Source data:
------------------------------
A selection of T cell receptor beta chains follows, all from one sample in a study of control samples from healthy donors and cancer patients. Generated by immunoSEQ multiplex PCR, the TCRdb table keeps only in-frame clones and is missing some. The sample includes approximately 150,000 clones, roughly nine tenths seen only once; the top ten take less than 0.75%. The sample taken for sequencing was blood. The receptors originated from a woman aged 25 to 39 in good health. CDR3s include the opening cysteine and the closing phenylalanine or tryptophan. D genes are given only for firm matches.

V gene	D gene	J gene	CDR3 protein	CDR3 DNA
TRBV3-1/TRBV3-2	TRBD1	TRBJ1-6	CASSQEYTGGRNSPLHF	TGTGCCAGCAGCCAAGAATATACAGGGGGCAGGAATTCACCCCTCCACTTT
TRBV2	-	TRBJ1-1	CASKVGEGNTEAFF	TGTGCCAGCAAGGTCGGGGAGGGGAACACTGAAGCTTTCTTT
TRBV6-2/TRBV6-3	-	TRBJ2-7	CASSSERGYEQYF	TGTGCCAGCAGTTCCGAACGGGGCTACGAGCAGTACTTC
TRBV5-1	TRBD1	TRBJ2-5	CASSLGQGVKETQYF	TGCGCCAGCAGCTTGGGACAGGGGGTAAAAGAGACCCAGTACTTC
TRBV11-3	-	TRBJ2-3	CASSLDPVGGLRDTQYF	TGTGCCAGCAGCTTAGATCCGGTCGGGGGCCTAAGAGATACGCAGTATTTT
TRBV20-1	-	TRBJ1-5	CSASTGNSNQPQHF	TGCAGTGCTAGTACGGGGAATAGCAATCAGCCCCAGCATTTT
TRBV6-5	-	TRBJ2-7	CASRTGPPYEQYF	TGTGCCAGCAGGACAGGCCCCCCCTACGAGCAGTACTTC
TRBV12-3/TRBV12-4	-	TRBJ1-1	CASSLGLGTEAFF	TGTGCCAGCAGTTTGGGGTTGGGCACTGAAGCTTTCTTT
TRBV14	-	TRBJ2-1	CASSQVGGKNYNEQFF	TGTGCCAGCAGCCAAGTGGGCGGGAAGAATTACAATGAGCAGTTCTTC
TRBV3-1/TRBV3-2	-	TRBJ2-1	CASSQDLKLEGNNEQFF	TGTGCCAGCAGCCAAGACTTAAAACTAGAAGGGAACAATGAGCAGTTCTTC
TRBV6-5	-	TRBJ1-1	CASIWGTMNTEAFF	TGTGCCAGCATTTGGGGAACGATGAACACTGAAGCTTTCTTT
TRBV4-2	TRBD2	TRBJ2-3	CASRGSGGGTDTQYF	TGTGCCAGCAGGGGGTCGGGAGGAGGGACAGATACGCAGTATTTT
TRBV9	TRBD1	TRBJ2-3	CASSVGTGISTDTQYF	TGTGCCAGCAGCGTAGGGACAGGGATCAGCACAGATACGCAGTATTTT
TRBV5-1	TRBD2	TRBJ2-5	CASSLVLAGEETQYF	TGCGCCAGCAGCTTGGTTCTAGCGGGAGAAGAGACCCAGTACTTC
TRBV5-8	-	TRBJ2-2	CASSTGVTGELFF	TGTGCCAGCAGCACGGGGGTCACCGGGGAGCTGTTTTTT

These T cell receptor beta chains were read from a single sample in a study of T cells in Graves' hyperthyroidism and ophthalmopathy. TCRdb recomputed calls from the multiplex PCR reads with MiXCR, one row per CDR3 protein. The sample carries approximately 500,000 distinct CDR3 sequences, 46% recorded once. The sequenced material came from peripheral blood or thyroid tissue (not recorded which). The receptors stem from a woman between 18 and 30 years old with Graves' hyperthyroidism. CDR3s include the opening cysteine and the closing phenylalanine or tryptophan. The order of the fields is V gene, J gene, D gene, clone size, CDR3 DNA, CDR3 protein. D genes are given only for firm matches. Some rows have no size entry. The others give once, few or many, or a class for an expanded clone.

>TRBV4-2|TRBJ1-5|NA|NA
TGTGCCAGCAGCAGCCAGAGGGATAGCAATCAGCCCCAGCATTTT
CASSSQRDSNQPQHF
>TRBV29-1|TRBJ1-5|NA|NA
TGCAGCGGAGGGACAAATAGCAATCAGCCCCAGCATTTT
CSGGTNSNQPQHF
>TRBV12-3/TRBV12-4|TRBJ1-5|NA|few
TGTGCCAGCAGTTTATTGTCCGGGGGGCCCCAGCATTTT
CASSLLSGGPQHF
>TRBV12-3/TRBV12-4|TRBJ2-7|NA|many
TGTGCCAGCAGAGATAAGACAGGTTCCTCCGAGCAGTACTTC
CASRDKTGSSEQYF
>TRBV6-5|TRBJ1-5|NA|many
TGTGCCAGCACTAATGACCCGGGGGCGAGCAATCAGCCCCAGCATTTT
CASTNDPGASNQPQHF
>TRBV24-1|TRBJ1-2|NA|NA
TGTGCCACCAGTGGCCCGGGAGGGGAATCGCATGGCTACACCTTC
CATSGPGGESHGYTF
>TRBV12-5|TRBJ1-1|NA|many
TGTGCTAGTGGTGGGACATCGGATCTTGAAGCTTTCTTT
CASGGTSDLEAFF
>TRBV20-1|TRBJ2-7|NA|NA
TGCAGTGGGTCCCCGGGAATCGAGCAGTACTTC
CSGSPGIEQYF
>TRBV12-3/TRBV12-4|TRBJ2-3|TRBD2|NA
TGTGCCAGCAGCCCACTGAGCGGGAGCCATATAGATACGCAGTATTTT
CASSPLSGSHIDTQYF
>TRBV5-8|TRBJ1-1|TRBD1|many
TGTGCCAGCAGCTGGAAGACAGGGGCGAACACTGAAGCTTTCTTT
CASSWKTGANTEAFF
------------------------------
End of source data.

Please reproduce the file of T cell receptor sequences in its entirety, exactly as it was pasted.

A selection of T cell receptor beta chains follows, all from one sample in a study of control samples from healthy donors and cancer patients. Generated by immunoSEQ multiplex PCR, the TCRdb table keeps only in-frame clones and is missing some. The sample includes approximately 150,000 clones, roughly nine tenths seen only once; the top ten take less than 0.75%. The sample taken for sequencing was blood. The receptors originated from a woman aged 25 to 39 in good health. CDR3s include the opening cysteine and the closing phenylalanine or tryptophan. D genes are given only for firm matches.

V gene	D gene	J gene	CDR3 protein	CDR3 DNA
TRBV3-1/TRBV3-2	TRBD1	TRBJ1-6	CASSQEYTGGRNSPLHF	TGTGCCAGCAGCCAAGAATATACAGGGGGCAGGAATTCACCCCTCCACTTT
TRBV2	-	TRBJ1-1	CASKVGEGNTEAFF	TGTGCCAGCAAGGTCGGGGAGGGGAACACTGAAGCTTTCTTT
TRBV6-2/TRBV6-3	-	TRBJ2-7	CASSSERGYEQYF	TGTGCCAGCAGTTCCGAACGGGGCTACGAGCAGTACTTC
TRBV5-1	TRBD1	TRBJ2-5	CASSLGQGVKETQYF	TGCGCCAGCAGCTTGGGACAGGGGGTAAAAGAGACCCAGTACTTC
TRBV11-3	-	TRBJ2-3	CASSLDPVGGLRDTQYF	TGTGCCAGCAGCTTAGATCCGGTCGGGGGCCTAAGAGATACGCAGTATTTT
TRBV20-1	-	TRBJ1-5	CSASTGNSNQPQHF	TGCAGTGCTAGTACGGGGAATAGCAATCAGCCCCAGCATTTT
TRBV6-5	-	TRBJ2-7	CASRTGPPYEQYF	TGTGCCAGCAGGACAGGCCCCCCCTACGAGCAGTACTTC
TRBV12-3/TRBV12-4	-	TRBJ1-1	CASSLGLGTEAFF	TGTGCCAGCAGTTTGGGGTTGGGCACTGAAGCTTTCTTT
TRBV14	-	TRBJ2-1	CASSQVGGKNYNEQFF	TGTGCCAGCAGCCAAGTGGGCGGGAAGAATTACAATGAGCAGTTCTTC
TRBV3-1/TRBV3-2	-	TRBJ2-1	CASSQDLKLEGNNEQFF	TGTGCCAGCAGCCAAGACTTAAAACTAGAAGGGAACAATGAGCAGTTCTTC
TRBV6-5	-	TRBJ1-1	CASIWGTMNTEAFF	TGTGCCAGCATTTGGGGAACGATGAACACTGAAGCTTTCTTT
TRBV4-2	TRBD2	TRBJ2-3	CASRGSGGGTDTQYF	TGTGCCAGCAGGGGGTCGGGAGGAGGGACAGATACGCAGTATTTT
TRBV9	TRBD1	TRBJ2-3	CASSVGTGISTDTQYF	TGTGCCAGCAGCGTAGGGACAGGGATCAGCACAGATACGCAGTATTTT
TRBV5-1	TRBD2	TRBJ2-5	CASSLVLAGEETQYF	TGCGCCAGCAGCTTGGTTCTAGCGGGAGAAGAGACCCAGTACTTC
TRBV5-8	-	TRBJ2-2	CASSTGVTGELFF	TGTGCCAGCAGCACGGGGGTCACCGGGGAGCTGTTTTTT

These T cell receptor beta chains were read from a single sample in a study of T cells in Graves' hyperthyroidism and ophthalmopathy. TCRdb recomputed calls from the multiplex PCR reads with MiXCR, one row per CDR3 protein. The sample carries approximately 500,000 distinct CDR3 sequences, 46% recorded once. The sequenced material came from peripheral blood or thyroid tissue (not recorded which). The receptors stem from a woman between 18 and 30 years old with Graves' hyperthyroidism. CDR3s include the opening cysteine and the closing phenylalanine or tryptophan. The order of the fields is V gene, J gene, D gene, clone size, CDR3 DNA, CDR3 protein. D genes are given only for firm matches. Some rows have no size entry. The others give once, few or many, or a class for an expanded clone.

>TRBV4-2|TRBJ1-5|NA|NA
TGTGCCAGCAGCAGCCAGAGGGATAGCAATCAGCCCCAGCATTTT
CASSSQRDSNQPQHF
>TRBV29-1|TRBJ1-5|NA|NA
TGCAGCGGAGGGACAAATAGCAATCAGCCCCAGCATTTT
CSGGTNSNQPQHF
>TRBV12-3/TRBV12-4|TRBJ1-5|NA|few
TGTGCCAGCAGTTTATTGTCCGGGGGGCCCCAGCATTTT
CASSLLSGGPQHF
>TRBV12-3/TRBV12-4|TRBJ2-7|NA|many
TGTGCCAGCAGAGATAAGACAGGTTCCTCCGAGCAGTACTTC
CASRDKTGSSEQYF
>TRBV6-5|TRBJ1-5|NA|many
TGTGCCAGCACTAATGACCCGGGGGCGAGCAATCAGCCCCAGCATTTT
CASTNDPGASNQPQHF
>TRBV24-1|TRBJ1-2|NA|NA
TGTGCCACCAGTGGCCCGGGAGGGGAATCGCATGGCTACACCTTC
CATSGPGGESHGYTF
>TRBV12-5|TRBJ1-1|NA|many
TGTGCTAGTGGTGGGACATCGGATCTTGAAGCTTTCTTT
CASGGTSDLEAFF
>TRBV20-1|TRBJ2-7|NA|NA
TGCAGTGGGTCCCCGGGAATCGAGCAGTACTTC
CSGSPGIEQYF
>TRBV12-3/TRBV12-4|TRBJ2-3|TRBD2|NA
TGTGCCAGCAGCCCACTGAGCGGGAGCCATATAGATACGCAGTATTTT
CASSPLSGSHIDTQYF
>TRBV5-8|TRBJ1-1|TRBD1|many
TGTGCCAGCAGCTGGAAGACAGGGGCGAACACTGAAGCTTTCTTT
CASSWKTGANTEAFF